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Synthetic Biology underpins advances in the bioeconomy

Biological systems - including the simplest cells - exhibit a broad range of functions to thrive in their environment. Research in the Imperial College Centre for Synthetic Biology is focused on the possibility of engineering the underlying biochemical processes to solve many of the challenges facing society, from healthcare to sustainable energy. In particular, we model, analyse, design and build biological and biochemical systems in living cells and/or in cell extracts, both exploring and enhancing the engineering potential of biology. 

As part of our research we develop novel methods to accelerate the celebrated Design-Build-Test-Learn synthetic biology cycle. As such research in the Centre for Synthetic Biology highly multi- and interdisciplinary covering computational modelling and machine learning approaches; automated platform development and genetic circuit engineering ; multi-cellular and multi-organismal interactions, including gene drive and genome engineering; metabolic engineering; in vitro/cell-free synthetic biology; engineered phages and directed evolution; and biomimetics, biomaterials and biological engineering.



BibTex format

author = {Stach, L and Morgan, RM and Makhlouf, L and Douangamath, A and von, Delft F and Zhang, X and Freemont, PS},
doi = {10.1002/1873-3468.13667},
journal = {FEBS Letters},
pages = {933--943},
title = {Crystal structure of the catalytic D2 domain of the AAA+ ATPase p97 reveals a putative helical split-washer-type mechanism for substrate unfolding},
url = {},
volume = {594},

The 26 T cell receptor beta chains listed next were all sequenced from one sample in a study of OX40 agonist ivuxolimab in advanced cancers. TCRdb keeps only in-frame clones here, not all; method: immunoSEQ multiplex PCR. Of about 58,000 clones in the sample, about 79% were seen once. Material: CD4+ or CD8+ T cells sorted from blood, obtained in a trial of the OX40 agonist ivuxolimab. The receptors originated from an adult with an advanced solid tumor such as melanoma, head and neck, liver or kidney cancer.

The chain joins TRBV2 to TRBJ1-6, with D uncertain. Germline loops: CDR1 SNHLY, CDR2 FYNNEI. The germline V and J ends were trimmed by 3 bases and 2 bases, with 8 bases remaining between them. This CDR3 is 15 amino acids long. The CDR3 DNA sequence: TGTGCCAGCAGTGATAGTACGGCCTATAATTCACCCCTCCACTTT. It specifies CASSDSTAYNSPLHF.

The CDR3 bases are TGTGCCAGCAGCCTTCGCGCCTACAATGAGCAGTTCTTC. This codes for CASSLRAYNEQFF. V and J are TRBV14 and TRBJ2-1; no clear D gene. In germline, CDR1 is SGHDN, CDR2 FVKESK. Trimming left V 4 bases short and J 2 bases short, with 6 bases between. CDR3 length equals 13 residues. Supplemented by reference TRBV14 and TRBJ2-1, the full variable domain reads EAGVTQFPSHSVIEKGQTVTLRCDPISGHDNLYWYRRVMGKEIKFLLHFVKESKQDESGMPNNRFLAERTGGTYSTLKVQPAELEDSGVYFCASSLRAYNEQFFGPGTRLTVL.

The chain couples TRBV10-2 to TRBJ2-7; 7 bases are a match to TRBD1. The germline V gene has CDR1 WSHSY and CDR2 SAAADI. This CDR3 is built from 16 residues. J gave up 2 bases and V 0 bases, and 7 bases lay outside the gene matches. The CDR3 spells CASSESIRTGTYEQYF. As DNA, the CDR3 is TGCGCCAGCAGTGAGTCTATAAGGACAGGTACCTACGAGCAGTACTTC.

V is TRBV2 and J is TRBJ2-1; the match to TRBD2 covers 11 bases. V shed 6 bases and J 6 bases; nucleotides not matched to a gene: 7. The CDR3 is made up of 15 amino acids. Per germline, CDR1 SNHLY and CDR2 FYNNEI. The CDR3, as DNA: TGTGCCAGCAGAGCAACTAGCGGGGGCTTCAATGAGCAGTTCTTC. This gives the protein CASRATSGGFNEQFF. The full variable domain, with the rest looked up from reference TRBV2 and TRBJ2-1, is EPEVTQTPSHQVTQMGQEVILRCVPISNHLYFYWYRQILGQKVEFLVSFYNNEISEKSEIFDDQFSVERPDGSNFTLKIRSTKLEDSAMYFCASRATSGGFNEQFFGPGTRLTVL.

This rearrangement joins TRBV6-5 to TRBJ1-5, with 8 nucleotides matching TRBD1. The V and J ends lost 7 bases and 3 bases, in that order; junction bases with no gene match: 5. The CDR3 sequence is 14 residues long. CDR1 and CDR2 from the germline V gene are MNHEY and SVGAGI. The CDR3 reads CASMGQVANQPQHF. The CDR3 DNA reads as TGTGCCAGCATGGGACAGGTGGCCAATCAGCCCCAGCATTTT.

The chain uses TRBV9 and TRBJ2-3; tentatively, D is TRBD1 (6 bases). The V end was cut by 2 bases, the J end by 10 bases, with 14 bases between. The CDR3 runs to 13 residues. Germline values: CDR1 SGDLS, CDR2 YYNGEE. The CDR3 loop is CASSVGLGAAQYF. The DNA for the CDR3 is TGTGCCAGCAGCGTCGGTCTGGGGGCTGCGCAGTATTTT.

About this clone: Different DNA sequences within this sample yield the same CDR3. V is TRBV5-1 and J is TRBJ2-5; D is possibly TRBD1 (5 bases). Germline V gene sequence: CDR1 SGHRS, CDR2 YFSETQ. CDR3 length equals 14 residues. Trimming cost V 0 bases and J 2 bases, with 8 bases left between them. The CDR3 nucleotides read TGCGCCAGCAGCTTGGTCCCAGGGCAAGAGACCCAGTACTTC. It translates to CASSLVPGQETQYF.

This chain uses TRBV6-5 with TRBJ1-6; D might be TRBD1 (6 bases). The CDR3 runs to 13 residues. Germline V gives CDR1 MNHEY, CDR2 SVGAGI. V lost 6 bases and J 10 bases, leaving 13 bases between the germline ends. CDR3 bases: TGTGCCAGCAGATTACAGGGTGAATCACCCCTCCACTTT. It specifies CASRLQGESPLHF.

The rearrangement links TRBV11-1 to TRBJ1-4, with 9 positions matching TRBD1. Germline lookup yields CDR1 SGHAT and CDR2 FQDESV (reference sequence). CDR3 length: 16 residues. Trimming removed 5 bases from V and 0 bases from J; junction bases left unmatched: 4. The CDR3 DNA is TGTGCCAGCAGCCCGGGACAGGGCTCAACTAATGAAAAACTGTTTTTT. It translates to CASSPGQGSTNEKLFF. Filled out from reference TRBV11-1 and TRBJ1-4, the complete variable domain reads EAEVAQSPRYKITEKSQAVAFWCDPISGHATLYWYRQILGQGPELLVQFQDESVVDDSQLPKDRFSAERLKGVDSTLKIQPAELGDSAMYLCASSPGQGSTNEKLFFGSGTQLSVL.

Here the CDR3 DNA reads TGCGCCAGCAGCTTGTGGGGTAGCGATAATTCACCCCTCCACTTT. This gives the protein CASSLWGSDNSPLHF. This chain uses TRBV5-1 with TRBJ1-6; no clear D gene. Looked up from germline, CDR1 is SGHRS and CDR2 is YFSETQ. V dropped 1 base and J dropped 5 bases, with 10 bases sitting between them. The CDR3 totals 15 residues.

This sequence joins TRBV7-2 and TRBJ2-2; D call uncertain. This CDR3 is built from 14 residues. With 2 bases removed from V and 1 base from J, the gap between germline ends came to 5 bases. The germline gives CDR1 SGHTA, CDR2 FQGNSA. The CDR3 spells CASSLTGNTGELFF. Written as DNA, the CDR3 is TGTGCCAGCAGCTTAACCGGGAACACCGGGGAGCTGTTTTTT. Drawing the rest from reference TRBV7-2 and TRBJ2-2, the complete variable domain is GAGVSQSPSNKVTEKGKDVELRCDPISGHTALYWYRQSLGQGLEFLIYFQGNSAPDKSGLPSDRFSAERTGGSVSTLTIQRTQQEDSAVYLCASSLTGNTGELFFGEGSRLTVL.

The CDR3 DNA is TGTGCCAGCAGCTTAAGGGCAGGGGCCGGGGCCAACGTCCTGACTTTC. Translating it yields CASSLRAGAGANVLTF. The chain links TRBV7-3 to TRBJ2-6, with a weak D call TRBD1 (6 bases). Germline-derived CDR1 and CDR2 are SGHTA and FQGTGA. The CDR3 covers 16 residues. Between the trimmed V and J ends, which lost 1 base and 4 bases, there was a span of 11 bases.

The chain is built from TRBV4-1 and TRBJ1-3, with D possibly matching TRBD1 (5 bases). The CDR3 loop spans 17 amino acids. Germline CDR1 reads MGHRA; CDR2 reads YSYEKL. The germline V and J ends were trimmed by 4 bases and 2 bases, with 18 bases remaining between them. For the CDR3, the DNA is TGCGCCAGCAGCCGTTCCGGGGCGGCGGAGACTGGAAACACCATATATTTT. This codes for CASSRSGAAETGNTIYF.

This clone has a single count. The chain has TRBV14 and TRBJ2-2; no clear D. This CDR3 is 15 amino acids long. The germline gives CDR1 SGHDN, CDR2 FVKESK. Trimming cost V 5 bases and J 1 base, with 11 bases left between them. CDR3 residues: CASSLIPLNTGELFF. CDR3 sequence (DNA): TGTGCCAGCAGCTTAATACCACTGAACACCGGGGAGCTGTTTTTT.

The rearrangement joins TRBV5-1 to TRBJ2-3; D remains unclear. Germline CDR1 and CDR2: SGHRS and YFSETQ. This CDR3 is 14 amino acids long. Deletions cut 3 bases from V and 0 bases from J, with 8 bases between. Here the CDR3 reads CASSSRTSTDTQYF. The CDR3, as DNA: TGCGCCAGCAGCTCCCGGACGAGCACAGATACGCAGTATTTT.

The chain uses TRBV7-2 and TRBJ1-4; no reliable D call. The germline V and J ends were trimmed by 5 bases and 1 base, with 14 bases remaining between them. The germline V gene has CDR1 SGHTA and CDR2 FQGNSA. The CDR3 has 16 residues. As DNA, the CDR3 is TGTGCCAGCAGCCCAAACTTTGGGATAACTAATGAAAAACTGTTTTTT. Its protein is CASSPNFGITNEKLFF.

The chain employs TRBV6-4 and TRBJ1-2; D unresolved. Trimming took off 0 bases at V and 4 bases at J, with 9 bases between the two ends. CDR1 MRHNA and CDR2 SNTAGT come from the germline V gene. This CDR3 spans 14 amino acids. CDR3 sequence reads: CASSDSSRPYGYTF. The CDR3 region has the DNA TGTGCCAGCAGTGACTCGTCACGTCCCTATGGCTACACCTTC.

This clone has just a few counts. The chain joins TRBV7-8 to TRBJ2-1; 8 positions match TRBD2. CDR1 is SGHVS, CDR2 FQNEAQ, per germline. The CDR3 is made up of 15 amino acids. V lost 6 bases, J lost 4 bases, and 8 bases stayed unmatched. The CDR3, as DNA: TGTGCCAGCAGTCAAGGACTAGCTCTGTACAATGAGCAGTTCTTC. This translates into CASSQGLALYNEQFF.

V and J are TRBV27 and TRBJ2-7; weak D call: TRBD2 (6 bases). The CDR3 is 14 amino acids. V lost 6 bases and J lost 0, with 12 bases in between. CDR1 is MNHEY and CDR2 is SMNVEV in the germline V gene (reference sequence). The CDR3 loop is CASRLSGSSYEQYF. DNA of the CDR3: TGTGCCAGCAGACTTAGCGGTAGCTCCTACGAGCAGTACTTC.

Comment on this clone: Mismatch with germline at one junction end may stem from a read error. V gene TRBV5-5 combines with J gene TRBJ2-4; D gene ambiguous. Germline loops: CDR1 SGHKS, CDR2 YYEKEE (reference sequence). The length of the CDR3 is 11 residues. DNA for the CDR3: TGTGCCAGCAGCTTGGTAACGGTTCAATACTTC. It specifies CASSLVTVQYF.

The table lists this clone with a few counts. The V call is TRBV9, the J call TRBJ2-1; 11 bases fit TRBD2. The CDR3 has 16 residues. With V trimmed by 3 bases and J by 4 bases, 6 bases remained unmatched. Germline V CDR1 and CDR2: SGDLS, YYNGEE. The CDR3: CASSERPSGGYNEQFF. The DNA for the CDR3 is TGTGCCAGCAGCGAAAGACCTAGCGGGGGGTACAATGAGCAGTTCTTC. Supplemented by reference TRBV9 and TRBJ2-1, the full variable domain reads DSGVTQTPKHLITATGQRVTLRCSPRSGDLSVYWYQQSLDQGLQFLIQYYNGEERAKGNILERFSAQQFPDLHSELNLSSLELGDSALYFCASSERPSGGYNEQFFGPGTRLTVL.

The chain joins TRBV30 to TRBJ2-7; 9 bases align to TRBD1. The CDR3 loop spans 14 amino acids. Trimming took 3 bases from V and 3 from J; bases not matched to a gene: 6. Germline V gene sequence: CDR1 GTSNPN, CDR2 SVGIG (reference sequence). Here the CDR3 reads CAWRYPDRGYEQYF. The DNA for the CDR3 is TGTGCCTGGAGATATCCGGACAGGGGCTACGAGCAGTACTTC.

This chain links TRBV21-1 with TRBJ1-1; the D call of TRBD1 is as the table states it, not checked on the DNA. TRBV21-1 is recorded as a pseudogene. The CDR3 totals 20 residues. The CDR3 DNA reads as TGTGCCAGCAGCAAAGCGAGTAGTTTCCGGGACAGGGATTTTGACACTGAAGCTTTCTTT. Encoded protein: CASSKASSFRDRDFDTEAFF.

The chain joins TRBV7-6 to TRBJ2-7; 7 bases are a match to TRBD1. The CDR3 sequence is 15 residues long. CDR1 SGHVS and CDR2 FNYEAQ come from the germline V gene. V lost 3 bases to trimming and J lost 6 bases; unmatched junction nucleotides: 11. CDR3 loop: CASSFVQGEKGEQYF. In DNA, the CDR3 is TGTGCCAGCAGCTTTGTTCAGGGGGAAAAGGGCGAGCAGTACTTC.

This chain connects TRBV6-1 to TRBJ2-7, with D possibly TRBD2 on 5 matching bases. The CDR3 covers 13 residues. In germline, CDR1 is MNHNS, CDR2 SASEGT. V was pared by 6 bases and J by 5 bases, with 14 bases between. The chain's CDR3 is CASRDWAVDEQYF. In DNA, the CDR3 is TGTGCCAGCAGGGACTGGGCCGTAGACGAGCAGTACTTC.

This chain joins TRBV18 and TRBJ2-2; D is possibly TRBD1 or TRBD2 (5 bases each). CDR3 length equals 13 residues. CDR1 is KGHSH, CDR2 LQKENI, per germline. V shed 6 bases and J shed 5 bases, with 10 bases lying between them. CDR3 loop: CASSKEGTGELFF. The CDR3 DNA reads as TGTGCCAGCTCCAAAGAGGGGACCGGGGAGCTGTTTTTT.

year = {2020}

RIS format (EndNote, RefMan)

AB - Several pathologies have been associated with the AAA+ ATPase p97, an enzyme essential to protein homeostasis. Heterozygous polymorphisms in p97 have been shown to cause neurological disease, while elevated proteotoxic stress in tumours has made p97 an attractive cancer chemotherapy target. The cellular processes reliant on p97 are well described. Highresolution structural models of its catalytic D2 domain, however, have proved elusive, as has the mechanism by which p97 converts the energy from ATP hydrolysis into mechanical force to unfold protein substrates. Here, we describe the highresolution structure of the p97 D2 ATPase domain. This crystal system constitutes a valuable tool for p97 inhibitor development and identifies a potentially druggable pocket in the D2 domain. In addition, its P61 symmetry suggests a mechanism for substrate unfolding by p97.
AU - Stach,L
AU - Morgan,RM
AU - Makhlouf,L
AU - Douangamath,A
AU - von,Delft F
AU - Zhang,X
AU - Freemont,PS
DO - 10.1002/1873-3468.13667
EP - 943
PY - 2020///
SN - 0014-5793
SP - 933
TI - Crystal structure of the catalytic D2 domain of the AAA+ ATPase p97 reveals a putative helical split-washer-type mechanism for substrate unfolding
T2 - FEBS Letters
UR -
UR -
UR -
UR -
VL - 594
ER -